In this latest post to his site Chris Hartjes shares some of his thoughts about the recently approved PSR-3 standard (for logging) and some of the reception that the other PSRs (PSR-0, 1 & 2) have gotten from the PHP community.

For those who pay attention to the workings of the PHP community you might have heard about the "PHP Standards Recommendations" that have been coming out of the PHP Framwork Interop Group. [...] More recently this group has been working on a standard for logging interfaces called PSR-3. I spoke about this on Twitter, and I will repeat it here: I think PHP programmers should get behind PSR-0 and efforts like PSR-3. I feel that PSR-1 and PSR-2 are solutions looking for a problem and seem, to me anyway, to me out of place with the solutions offered by PSR-0 and PSR-3.

He likens the PHP PSRs to the Python enhancement proposals (PEPs) and, more specifically, to the PEP-8 - their own version of "coding standards" that was highly championed by Guido van Rossum and put into wide practice.

Any programming language community that does not work as hard as possible to make it easier to integrate other's libraries of code together [by standardizing their formatting] is asking for irrelevancy.
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standards psr0 psr1 psr2 psr3 community feedback python pep


Matthew Weier O'Phinney:
On php-fig and Shared Interfaces
December 21, 2012 @ 11:45:37

In his most recent post Matthew Weier O'Phinney (lead on the Zend Framework project) takes a look at the PHP Interoperability Group (php-fig) and some recent discussions that have come up about shared interfaces for things like logging and caching.

A little over a year ago, there was a new push by a number of folks wanting to do more. Paul Jones did a remarkable job of spearheading the next two standards, which centered around coding style. [...] And this is when we started seeing proposals surface for shared interfaces, first around caching, and now around logging (though the latter is the first up for vote).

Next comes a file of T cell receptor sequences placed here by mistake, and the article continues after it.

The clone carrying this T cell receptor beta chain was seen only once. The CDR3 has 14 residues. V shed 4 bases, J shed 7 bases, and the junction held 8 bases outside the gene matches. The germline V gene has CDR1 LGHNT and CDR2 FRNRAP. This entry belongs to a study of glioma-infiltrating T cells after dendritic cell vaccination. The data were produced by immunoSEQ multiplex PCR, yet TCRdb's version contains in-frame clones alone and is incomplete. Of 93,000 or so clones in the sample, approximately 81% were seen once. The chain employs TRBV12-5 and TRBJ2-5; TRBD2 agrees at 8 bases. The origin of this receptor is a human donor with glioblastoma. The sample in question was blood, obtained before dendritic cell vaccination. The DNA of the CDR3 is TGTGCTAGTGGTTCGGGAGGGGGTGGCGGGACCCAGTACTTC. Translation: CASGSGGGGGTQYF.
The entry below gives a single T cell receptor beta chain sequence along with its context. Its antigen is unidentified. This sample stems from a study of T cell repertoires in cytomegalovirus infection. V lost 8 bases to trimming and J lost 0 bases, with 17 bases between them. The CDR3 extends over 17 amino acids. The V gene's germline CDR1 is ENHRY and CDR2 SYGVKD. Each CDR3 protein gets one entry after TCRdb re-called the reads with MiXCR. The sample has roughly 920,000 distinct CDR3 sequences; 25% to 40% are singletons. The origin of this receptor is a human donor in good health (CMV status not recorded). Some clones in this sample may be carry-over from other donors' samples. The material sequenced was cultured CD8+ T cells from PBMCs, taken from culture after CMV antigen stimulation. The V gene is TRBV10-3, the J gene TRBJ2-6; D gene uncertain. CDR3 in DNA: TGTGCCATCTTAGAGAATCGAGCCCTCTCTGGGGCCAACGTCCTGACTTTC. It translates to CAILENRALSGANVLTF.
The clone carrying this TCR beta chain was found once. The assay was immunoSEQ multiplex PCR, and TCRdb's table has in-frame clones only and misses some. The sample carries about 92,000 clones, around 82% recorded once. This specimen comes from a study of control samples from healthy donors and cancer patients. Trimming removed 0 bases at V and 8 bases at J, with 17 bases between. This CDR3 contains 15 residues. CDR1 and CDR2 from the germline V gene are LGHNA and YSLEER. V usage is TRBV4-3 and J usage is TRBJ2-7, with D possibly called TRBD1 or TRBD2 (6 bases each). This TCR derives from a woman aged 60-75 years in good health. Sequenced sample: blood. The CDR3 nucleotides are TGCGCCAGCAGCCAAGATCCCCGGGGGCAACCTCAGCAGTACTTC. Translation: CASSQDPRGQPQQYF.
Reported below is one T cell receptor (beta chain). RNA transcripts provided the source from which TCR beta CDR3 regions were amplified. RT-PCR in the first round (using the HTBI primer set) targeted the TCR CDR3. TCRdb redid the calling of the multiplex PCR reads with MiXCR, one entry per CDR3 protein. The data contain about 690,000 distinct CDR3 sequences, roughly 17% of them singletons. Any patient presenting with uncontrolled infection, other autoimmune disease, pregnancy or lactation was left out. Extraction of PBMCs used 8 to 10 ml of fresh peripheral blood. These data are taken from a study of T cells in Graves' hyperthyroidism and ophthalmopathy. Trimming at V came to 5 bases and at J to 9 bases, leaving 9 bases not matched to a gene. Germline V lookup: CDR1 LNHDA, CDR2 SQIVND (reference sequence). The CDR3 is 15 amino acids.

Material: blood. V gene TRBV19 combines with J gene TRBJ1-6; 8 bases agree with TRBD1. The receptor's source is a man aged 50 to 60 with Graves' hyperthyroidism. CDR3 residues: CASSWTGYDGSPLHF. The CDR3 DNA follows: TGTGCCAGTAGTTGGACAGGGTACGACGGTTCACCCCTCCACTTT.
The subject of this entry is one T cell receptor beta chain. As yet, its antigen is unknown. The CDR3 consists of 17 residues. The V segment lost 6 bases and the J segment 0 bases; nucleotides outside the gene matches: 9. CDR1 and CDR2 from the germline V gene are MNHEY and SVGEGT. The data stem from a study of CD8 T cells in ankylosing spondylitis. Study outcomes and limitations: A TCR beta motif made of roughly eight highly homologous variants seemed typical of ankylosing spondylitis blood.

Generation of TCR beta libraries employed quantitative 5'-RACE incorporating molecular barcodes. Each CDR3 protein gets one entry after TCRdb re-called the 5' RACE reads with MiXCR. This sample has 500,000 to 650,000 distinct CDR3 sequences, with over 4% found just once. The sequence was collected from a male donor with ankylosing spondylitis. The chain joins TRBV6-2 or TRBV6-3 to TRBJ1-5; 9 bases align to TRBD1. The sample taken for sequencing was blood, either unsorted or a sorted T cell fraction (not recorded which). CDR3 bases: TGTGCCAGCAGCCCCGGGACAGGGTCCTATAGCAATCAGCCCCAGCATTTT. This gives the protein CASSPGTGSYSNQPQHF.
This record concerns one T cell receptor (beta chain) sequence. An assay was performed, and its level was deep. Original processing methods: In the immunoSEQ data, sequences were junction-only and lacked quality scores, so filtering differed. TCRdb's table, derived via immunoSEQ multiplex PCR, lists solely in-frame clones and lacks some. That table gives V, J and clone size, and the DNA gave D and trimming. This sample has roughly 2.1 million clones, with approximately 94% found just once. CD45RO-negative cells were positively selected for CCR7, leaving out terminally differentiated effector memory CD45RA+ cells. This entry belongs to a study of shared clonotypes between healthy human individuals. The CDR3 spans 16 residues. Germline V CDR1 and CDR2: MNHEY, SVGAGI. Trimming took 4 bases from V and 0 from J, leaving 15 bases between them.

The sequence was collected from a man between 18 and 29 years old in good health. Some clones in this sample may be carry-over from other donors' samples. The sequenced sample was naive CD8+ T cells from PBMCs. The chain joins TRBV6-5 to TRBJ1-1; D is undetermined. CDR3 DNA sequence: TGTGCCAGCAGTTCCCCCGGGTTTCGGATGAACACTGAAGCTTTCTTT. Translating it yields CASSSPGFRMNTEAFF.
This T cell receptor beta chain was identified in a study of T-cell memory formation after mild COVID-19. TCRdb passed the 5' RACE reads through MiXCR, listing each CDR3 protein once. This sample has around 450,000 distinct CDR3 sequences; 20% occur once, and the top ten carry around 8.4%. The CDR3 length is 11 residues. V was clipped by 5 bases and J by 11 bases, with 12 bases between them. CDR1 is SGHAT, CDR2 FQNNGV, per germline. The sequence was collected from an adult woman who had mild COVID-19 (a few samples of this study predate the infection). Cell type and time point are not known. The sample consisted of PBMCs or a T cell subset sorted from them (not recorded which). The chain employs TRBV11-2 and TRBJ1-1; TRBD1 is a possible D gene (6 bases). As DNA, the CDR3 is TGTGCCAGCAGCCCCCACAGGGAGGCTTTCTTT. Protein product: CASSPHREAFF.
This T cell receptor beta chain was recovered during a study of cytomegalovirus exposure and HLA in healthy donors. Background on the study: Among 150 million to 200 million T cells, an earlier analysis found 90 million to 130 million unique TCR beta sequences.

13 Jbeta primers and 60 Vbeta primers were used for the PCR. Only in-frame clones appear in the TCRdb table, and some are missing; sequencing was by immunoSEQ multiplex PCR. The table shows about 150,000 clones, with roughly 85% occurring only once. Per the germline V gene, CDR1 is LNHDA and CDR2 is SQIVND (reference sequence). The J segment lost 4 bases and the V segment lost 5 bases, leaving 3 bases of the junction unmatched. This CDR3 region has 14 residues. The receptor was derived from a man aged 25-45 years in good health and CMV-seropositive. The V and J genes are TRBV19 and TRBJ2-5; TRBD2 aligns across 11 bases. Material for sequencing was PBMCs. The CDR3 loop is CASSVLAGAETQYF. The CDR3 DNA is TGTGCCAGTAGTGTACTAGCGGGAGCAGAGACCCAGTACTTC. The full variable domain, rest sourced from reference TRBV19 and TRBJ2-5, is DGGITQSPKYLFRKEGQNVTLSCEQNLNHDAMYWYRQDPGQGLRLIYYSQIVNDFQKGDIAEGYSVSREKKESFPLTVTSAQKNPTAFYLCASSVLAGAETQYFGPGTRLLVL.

He talks a bit about shared interfaces - what they are and what kind of problem they aim to solve - and how he's not sure he "buys into them". He notes that "sharing is good, developing solutions is better" and stresses making it easier to operate with each other and not worry so much about standardized interfaces.

He's found a few problems with the concepts behind them like the Not Invented Here (NIH) idea they promote and that there's not really just a single solution to these kinds of problems ("space for multiple implementations"). He suggests an alternative to the idea of these shared interfaces - bridges/adapters. He illustrates this idea with some code showing the implementation of a "CacheInterface" and a "FrameworkACache" adapter that wraps the functionality of a "CacheItem" class that might be internal to your application already.

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Richard Rodger:
Why I Have Given Up on Coding Standards
December 05, 2012 @ 13:17:48

In a recent (controversial) post Richard Roger talks about why he's given up on coding standards and includes a few of the reasons that might make you think about your own proceses.

Every developer knows you should have a one, exact, coding standard in your company. Every developer also knows you have to fight to get your rules into the company standard. Every developer secretly despairs when starting a new job, afraid of the crazy coding standard some power-mad architect has dictated. It's better to throw coding standards out and allow free expression. The small win you get from increased conformity does not move the needle. Coding standards are technical ass-covering.

He walks through the evolution of the average developer, the trip from their infancy of "just writing code" to the point of understanding that there needs to be standards to make code easier to read and understand. He includes a list of five "sins of control" that might make coding standards more desirable.

There are worse sins than these. You only need one of them to end up with a coding standard. The truly evil thing about coding standards is what they do to your heart, your team's heart. They are a little message that you are not good enough. You cannot quite be trusted. Without adult supervision, you'll mess up.

As you'd expect, there's plenty of comments on the post, so enjoy reading and maybe contribute some of your own.